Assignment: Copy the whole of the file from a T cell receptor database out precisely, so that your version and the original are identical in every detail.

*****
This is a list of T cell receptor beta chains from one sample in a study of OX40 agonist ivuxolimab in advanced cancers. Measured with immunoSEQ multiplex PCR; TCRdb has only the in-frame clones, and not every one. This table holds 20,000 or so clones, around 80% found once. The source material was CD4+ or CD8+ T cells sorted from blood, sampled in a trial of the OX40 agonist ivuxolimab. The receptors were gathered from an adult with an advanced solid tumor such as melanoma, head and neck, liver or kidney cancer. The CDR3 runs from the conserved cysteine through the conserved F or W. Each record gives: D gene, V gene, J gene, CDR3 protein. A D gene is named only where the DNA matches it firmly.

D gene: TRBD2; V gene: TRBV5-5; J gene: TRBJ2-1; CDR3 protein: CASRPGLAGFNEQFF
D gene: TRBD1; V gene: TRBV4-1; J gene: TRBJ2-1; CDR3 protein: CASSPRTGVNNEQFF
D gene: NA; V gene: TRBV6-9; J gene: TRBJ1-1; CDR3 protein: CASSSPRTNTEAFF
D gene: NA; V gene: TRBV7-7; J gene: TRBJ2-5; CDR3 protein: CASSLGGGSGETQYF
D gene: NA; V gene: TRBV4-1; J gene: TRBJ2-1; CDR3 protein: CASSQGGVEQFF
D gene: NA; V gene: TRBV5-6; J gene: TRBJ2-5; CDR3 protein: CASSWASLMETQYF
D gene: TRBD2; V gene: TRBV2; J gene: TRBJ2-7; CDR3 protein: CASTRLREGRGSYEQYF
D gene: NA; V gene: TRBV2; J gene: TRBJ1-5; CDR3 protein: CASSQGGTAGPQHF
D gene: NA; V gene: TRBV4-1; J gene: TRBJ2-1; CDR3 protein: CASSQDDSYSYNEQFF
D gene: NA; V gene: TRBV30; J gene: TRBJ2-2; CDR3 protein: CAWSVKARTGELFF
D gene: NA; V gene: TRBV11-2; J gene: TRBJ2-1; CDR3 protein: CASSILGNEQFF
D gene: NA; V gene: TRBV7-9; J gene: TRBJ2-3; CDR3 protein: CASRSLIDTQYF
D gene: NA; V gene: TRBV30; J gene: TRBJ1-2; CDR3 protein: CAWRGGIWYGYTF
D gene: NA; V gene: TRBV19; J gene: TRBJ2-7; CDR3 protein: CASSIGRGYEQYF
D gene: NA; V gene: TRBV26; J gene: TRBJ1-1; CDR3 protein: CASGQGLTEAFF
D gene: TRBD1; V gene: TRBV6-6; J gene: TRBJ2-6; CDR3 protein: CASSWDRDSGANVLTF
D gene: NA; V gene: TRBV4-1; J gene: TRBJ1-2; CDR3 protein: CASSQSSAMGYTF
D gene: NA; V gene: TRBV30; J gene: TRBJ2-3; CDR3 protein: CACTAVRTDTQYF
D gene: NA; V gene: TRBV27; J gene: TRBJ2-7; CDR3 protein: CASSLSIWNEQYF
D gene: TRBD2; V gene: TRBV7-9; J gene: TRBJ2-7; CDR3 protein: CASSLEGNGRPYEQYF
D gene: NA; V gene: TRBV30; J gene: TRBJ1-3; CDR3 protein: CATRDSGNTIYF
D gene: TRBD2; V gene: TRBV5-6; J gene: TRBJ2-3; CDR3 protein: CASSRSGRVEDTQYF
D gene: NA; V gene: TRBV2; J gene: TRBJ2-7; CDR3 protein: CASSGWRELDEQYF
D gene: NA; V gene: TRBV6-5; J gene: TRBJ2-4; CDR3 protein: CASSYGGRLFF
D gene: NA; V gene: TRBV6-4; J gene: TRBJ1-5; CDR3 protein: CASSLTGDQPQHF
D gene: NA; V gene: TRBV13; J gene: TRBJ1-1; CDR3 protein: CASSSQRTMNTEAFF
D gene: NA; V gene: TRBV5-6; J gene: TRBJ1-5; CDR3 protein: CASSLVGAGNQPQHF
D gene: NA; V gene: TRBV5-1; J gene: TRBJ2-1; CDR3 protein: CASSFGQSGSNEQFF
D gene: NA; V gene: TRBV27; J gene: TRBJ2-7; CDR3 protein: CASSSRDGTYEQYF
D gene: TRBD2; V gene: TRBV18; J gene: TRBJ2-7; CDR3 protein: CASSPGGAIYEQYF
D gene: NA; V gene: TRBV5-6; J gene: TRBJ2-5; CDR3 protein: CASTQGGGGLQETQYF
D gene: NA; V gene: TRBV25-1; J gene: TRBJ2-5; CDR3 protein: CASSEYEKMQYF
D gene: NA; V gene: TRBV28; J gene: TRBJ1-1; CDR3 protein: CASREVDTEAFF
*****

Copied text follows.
This is a list of T cell receptor beta chains from one sample in a study of OX40 agonist ivuxolimab in advanced cancers. Measured with immunoSEQ multiplex PCR; TCRdb has only the in-frame clones, and not every one. This table holds 20,000 or so clones, around 80% found once. The source material was CD4+ or CD8+ T cells sorted from blood, sampled in a trial of the OX40 agonist ivuxolimab. The receptors were gathered from an adult with an advanced solid tumor such as melanoma, head and neck, liver or kidney cancer. The CDR3 runs from the conserved cysteine through the conserved F or W. Each record gives: D gene, V gene, J gene, CDR3 protein. A D gene is named only where the DNA matches it firmly.

D gene: TRBD2; V gene: TRBV5-5; J gene: TRBJ2-1; CDR3 protein: CASRPGLAGFNEQFF
D gene: TRBD1; V gene: TRBV4-1; J gene: TRBJ2-1; CDR3 protein: CASSPRTGVNNEQFF
D gene: NA; V gene: TRBV6-9; J gene: TRBJ1-1; CDR3 protein: CASSSPRTNTEAFF
D gene: NA; V gene: TRBV7-7; J gene: TRBJ2-5; CDR3 protein: CASSLGGGSGETQYF
D gene: NA; V gene: TRBV4-1; J gene: TRBJ2-1; CDR3 protein: CASSQGGVEQFF
D gene: NA; V gene: TRBV5-6; J gene: TRBJ2-5; CDR3 protein: CASSWASLMETQYF
D gene: TRBD2; V gene: TRBV2; J gene: TRBJ2-7; CDR3 protein: CASTRLREGRGSYEQYF
D gene: NA; V gene: TRBV2; J gene: TRBJ1-5; CDR3 protein: CASSQGGTAGPQHF
D gene: NA; V gene: TRBV4-1; J gene: TRBJ2-1; CDR3 protein: CASSQDDSYSYNEQFF
D gene: NA; V gene: TRBV30; J gene: TRBJ2-2; CDR3 protein: CAWSVKARTGELFF
D gene: NA; V gene: TRBV11-2; J gene: TRBJ2-1; CDR3 protein: CASSILGNEQFF
D gene: NA; V gene: TRBV7-9; J gene: TRBJ2-3; CDR3 protein: CASRSLIDTQYF
D gene: NA; V gene: TRBV30; J gene: TRBJ1-2; CDR3 protein: CAWRGGIWYGYTF
D gene: NA; V gene: TRBV19; J gene: TRBJ2-7; CDR3 protein: CASSIGRGYEQYF
D gene: NA; V gene: TRBV26; J gene: TRBJ1-1; CDR3 protein: CASGQGLTEAFF
D gene: TRBD1; V gene: TRBV6-6; J gene: TRBJ2-6; CDR3 protein: CASSWDRDSGANVLTF
D gene: NA; V gene: TRBV4-1; J gene: TRBJ1-2; CDR3 protein: CASSQSSAMGYTF
D gene: NA; V gene: TRBV30; J gene: TRBJ2-3; CDR3 protein: CACTAVRTDTQYF
D gene: NA; V gene: TRBV27; J gene: TRBJ2-7; CDR3 protein: CASSLSIWNEQYF
D gene: TRBD2; V gene: TRBV7-9; J gene: TRBJ2-7; CDR3 protein: CASSLEGNGRPYEQYF
D gene: NA; V gene: TRBV30; J gene: TRBJ1-3; CDR3 protein: CATRDSGNTIYF
D gene: TRBD2; V gene: TRBV5-6; J gene: TRBJ2-3; CDR3 protein: CASSRSGRVEDTQYF
D gene: NA; V gene: TRBV2; J gene: TRBJ2-7; CDR3 protein: CASSGWRELDEQYF
D gene: NA; V gene: TRBV6-5; J gene: TRBJ2-4; CDR3 protein: CASSYGGRLFF
D gene: NA; V gene: TRBV6-4; J gene: TRBJ1-5; CDR3 protein: CASSLTGDQPQHF
D gene: NA; V gene: TRBV13; J gene: TRBJ1-1; CDR3 protein: CASSSQRTMNTEAFF
D gene: NA; V gene: TRBV5-6; J gene: TRBJ1-5; CDR3 protein: CASSLVGAGNQPQHF
D gene: NA; V gene: TRBV5-1; J gene: TRBJ2-1; CDR3 protein: CASSFGQSGSNEQFF
D gene: NA; V gene: TRBV27; J gene: TRBJ2-7; CDR3 protein: CASSSRDGTYEQYF
D gene: TRBD2; V gene: TRBV18; J gene: TRBJ2-7; CDR3 protein: CASSPGGAIYEQYF
D gene: NA; V gene: TRBV5-6; J gene: TRBJ2-5; CDR3 protein: CASTQGGGGLQETQYF
D gene: NA; V gene: TRBV25-1; J gene: TRBJ2-5; CDR3 protein: CASSEYEKMQYF
D gene: NA; V gene: TRBV28; J gene: TRBJ1-1; CDR3 protein: CASREVDTEAFF